I never try to actually set the club. It just happens. On a scale of 1-10, keeping my grip pressure at around a 6, keeping the clubhead a little outside my hands with a one-piece take away, the weight of the clubhead **** my wrists and automatically sets the club at the beginning of transition with the clubhead being the last thing to get to the top and the last thing to get to impact, but not so much that you can easily see it. I shallow the club on the downswing coming from inside and it just appears to be a smooth swing with the hands leading and delivers the same sensation as "Cracking a Whip." I use a straight line release. I'm using a bunch of words to describe what happens when I swing but I NEVER think about doing any of these things. It's just how I swing and I THINK it is what some people refer to as "Float Loading." I could be wrong about this, however, but I think that's what it is.
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  • Matt JMatt J Members Posts: 8,720 ✭✭
    rony wrote:

    Matt J wrote:


    My guess is that a lot of it depends on how you set your wrists and how much wrist action you generate. Float loading with a huge set from a stuck position is way different than a subtle late release. You may be finding that you're taking your hands out of it a little which as was previously mentioned is often a good thing.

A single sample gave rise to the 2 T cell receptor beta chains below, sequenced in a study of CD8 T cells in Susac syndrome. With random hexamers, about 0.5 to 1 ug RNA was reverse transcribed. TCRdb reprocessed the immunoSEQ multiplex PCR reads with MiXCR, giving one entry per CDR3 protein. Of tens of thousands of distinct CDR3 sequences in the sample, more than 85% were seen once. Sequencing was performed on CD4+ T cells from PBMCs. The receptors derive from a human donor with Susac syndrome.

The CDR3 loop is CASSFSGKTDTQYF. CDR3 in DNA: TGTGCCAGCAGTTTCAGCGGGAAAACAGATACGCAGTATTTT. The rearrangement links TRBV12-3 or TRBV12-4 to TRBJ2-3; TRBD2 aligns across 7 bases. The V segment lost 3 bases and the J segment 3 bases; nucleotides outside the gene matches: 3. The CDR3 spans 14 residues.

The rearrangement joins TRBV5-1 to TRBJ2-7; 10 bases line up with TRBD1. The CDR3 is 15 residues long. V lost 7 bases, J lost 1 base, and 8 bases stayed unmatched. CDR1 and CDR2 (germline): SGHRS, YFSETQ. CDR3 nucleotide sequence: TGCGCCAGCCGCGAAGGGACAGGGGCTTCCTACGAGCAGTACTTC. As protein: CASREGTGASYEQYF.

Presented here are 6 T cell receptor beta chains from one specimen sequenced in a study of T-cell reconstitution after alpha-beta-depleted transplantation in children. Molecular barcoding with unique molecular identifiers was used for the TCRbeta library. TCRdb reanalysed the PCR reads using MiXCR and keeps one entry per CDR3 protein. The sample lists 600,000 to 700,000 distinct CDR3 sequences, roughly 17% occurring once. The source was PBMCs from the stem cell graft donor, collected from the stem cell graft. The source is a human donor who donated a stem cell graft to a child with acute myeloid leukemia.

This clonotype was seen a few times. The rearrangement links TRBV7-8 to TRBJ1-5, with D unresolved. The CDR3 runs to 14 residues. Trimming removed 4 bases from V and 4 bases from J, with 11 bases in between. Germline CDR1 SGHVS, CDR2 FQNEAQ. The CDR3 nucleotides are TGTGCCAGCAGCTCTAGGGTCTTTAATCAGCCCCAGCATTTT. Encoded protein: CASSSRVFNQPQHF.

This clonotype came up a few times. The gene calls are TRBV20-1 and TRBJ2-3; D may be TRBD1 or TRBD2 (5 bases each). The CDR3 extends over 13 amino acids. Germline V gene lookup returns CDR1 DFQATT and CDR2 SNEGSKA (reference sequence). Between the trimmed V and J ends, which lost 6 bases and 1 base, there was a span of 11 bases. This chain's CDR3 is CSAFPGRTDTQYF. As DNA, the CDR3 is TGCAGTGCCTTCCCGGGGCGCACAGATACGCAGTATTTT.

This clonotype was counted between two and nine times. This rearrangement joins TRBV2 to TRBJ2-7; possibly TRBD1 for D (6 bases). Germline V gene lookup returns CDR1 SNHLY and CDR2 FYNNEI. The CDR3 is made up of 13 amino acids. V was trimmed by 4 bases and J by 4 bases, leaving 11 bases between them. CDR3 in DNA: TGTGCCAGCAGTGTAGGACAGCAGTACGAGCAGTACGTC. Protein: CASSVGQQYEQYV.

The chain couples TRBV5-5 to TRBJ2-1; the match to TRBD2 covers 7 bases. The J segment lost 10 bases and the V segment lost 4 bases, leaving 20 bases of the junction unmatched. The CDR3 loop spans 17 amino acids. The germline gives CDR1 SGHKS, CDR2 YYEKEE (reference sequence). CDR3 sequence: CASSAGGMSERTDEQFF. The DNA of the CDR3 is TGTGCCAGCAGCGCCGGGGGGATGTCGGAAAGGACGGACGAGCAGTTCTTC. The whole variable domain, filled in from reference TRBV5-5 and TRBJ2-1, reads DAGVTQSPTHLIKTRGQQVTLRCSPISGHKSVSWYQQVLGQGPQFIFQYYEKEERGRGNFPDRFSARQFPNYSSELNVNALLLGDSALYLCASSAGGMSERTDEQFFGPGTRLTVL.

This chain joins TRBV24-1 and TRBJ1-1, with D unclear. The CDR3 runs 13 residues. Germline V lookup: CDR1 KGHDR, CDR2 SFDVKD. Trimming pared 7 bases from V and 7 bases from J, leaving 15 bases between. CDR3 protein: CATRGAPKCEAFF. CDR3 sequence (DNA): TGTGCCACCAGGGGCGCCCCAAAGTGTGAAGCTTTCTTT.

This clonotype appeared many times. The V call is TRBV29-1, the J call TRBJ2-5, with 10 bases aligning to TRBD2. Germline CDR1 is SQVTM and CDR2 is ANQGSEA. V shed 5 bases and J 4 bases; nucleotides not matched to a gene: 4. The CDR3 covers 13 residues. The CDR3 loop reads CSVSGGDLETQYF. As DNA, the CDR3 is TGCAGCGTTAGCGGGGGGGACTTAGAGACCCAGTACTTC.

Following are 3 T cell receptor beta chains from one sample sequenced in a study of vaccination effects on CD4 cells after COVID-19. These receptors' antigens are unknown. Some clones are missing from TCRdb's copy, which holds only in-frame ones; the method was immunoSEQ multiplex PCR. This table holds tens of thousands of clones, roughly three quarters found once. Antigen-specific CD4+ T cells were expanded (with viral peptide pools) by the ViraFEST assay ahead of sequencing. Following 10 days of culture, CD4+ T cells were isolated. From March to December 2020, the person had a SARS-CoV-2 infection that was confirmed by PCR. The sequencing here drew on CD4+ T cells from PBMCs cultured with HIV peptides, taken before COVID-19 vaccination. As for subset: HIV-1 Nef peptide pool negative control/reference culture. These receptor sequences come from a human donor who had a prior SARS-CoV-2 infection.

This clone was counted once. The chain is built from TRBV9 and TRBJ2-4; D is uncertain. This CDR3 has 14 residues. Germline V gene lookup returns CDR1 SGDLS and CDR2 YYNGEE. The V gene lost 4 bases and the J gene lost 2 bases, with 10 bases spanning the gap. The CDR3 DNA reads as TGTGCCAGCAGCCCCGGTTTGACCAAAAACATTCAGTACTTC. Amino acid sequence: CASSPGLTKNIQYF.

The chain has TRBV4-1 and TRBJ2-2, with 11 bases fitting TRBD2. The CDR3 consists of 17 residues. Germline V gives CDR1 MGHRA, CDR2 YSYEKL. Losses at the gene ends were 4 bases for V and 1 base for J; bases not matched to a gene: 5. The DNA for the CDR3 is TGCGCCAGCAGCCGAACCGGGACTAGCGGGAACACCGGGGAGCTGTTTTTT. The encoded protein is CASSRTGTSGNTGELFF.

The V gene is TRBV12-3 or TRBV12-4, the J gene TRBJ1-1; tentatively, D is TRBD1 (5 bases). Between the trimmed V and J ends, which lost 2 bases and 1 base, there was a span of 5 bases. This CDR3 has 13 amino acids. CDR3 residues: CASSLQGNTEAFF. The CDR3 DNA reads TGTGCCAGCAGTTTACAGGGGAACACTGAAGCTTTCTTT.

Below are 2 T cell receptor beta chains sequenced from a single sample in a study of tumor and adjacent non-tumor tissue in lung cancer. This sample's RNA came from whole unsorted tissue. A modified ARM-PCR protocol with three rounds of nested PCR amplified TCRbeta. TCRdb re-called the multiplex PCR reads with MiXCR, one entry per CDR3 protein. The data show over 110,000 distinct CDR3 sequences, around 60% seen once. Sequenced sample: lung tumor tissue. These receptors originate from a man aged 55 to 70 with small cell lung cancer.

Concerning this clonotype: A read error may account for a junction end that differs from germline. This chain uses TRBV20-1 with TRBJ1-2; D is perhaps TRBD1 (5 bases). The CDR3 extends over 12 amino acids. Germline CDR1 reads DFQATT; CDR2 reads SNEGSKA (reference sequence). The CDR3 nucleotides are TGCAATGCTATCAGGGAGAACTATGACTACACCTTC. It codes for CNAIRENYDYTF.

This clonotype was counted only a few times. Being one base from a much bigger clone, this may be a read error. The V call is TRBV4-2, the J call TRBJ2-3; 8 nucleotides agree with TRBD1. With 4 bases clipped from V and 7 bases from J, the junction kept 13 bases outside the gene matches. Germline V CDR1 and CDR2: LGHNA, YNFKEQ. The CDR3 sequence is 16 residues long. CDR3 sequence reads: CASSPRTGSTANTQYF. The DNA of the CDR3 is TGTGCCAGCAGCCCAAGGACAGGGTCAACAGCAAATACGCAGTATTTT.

Good luck!




    I never try to actually set the club. It just happens. On a scale of 1-10, keeping my grip pressure at around a 6, keeping the clubhead a little outside my hands with a one-piece take away, the weight of the clubhead **** my wrists and automatically sets the club at the beginning of transition with the clubhead being the last thing to get to the top and the last thing to get to impact, but not so much that you can easily see it. I shallow the club on the downswing coming from inside and it just appears to be a smooth swing with the hands leading and delivers the same sensation as "Cracking a Whip." I use a straight line release. I'm using a bunch of words to describe what happens when I swing but I NEVER think about doing any of these things. It's just how I swing and I THINK it is what some people refer to as "Float Loading." I could be wrong about this, however, but I think that's what it is.




    I think most of these responses, including mine, were more geared towards the OP and his questions.



    My thought is that it is difficult to separate the different pieces of the golf swing for many players. Often those who try and set the wrists earlier to avoid "float loading" like the OP, may set them too much when they do so earlier in the backswing or it may invoke another problem. For instance, when I focus on a "one piece" takeaway, I often sway away from the ball.